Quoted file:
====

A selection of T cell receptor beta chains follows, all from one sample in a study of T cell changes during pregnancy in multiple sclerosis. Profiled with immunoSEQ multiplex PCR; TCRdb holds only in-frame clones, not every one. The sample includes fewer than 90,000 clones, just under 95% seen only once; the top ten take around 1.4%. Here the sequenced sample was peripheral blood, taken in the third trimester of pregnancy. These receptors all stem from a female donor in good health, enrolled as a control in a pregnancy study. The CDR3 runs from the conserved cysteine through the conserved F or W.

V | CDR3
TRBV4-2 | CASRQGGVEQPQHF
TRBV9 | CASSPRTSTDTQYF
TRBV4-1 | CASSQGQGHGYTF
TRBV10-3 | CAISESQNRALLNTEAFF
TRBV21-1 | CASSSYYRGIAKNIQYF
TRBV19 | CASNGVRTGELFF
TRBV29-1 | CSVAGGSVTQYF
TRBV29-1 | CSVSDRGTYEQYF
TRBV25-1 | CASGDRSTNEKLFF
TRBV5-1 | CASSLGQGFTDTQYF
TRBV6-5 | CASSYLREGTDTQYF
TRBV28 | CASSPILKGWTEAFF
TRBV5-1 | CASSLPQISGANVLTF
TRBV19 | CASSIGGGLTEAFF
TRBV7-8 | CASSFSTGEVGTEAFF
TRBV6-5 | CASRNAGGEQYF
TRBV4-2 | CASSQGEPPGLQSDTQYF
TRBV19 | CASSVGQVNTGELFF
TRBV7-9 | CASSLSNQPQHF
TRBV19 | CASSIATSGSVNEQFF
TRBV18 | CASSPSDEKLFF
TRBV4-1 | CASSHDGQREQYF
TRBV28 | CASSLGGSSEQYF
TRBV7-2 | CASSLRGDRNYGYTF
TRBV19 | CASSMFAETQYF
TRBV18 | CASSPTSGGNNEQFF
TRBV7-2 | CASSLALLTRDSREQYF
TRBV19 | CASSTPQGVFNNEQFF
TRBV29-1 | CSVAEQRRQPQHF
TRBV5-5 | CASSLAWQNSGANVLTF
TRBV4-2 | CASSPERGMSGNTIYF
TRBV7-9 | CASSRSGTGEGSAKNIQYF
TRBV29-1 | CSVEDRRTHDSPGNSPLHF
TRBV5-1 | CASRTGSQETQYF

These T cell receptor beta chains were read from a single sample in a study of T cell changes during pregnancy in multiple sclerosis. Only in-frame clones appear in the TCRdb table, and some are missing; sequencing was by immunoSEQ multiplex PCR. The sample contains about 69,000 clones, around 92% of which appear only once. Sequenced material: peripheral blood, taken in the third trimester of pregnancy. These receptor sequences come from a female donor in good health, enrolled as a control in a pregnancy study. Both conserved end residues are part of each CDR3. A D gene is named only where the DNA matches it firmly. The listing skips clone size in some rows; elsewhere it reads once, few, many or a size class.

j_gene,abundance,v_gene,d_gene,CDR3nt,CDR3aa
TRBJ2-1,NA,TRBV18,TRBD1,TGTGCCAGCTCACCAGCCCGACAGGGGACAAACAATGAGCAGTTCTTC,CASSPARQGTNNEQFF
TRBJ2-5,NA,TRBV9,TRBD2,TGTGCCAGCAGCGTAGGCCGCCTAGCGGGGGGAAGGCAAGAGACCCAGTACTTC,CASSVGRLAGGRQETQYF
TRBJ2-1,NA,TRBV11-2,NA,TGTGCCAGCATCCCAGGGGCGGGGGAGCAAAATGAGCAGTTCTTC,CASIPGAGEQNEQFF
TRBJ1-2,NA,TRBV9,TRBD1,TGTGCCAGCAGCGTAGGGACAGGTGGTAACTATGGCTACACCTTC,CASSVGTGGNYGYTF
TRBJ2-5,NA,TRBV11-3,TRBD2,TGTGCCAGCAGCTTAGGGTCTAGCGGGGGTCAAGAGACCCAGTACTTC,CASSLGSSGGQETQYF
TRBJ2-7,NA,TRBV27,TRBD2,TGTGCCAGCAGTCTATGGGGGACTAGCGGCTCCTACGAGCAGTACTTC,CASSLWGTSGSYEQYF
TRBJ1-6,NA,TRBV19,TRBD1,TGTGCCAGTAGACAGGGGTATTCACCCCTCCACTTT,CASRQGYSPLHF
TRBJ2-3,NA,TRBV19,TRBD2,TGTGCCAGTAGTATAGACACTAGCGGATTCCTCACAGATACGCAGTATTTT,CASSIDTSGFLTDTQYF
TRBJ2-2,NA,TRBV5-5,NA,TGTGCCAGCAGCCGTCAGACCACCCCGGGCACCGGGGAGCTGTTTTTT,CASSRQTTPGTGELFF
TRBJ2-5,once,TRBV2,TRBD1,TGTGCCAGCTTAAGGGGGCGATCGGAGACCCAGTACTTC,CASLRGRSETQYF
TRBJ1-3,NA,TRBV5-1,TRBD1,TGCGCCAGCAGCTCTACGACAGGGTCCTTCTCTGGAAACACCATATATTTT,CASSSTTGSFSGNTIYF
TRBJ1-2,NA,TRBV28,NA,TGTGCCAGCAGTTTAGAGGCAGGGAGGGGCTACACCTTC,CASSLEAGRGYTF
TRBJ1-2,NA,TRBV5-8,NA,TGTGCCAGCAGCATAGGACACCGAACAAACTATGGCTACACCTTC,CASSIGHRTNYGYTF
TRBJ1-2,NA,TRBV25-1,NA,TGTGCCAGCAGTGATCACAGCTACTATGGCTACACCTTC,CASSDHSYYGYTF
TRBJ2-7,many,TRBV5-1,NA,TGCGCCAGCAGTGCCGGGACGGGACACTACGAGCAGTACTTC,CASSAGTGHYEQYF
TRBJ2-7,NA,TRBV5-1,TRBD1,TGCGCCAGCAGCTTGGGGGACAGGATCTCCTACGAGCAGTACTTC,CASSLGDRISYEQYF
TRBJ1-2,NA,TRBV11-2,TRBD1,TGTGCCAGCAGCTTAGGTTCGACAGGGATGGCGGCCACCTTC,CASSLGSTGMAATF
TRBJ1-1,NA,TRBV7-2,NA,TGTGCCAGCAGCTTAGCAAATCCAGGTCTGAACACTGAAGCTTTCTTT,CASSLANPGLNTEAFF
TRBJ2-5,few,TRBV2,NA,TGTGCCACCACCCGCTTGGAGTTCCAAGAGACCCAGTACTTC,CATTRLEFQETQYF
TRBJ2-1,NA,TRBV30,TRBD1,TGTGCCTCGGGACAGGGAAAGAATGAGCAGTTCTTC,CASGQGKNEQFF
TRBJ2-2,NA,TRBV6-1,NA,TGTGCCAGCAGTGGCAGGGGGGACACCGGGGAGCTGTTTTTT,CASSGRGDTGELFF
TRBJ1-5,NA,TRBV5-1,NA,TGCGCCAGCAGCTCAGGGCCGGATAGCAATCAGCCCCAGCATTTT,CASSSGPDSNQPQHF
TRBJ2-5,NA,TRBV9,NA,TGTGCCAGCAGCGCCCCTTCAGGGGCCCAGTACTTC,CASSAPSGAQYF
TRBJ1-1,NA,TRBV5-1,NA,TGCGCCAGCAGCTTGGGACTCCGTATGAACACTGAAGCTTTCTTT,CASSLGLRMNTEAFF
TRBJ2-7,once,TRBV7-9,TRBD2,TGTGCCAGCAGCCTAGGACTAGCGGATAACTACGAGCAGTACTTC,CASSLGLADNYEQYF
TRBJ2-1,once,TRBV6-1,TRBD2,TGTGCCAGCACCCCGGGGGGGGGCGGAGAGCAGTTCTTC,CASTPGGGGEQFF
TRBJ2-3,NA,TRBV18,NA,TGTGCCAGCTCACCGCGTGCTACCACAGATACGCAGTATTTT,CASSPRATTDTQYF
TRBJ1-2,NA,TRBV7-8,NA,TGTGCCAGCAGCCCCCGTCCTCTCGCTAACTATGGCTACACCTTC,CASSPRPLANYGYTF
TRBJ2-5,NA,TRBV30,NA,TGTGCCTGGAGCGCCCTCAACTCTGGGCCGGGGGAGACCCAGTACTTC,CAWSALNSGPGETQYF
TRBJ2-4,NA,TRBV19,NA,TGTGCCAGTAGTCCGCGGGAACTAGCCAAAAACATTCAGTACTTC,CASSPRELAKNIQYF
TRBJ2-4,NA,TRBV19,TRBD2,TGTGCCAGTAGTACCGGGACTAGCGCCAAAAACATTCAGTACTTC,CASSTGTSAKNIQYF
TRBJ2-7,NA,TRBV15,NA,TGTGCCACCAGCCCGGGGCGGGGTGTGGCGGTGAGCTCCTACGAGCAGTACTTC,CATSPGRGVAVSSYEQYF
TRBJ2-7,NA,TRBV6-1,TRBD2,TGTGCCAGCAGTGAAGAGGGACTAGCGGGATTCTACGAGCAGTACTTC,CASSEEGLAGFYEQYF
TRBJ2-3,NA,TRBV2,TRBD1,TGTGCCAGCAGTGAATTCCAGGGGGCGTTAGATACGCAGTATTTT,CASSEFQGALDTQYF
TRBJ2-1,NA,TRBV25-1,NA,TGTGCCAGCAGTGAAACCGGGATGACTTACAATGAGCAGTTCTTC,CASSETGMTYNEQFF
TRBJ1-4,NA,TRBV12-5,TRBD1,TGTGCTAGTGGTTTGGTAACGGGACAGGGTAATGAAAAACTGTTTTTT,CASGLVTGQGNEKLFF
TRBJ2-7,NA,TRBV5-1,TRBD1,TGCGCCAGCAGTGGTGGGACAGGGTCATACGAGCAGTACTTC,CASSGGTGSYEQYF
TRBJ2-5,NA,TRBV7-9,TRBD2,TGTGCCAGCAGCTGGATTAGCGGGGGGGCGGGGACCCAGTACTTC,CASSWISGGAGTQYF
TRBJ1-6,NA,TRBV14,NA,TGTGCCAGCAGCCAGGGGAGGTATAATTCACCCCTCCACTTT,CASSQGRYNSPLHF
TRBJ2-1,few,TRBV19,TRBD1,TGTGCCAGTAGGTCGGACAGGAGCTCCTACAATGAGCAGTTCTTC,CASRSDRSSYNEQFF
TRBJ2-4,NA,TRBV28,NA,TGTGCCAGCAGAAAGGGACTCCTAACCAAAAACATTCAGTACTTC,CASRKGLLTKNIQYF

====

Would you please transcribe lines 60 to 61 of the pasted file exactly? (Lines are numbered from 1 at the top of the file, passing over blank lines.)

TRBJ1-5,NA,TRBV5-1,NA,TGCGCCAGCAGCTCAGGGCCGGATAGCAATCAGCCCCAGCATTTT,CASSSGPDSNQPQHF
TRBJ2-5,NA,TRBV9,NA,TGTGCCAGCAGCGCCCCTTCAGGGGCCCAGTACTTC,CASSAPSGAQYF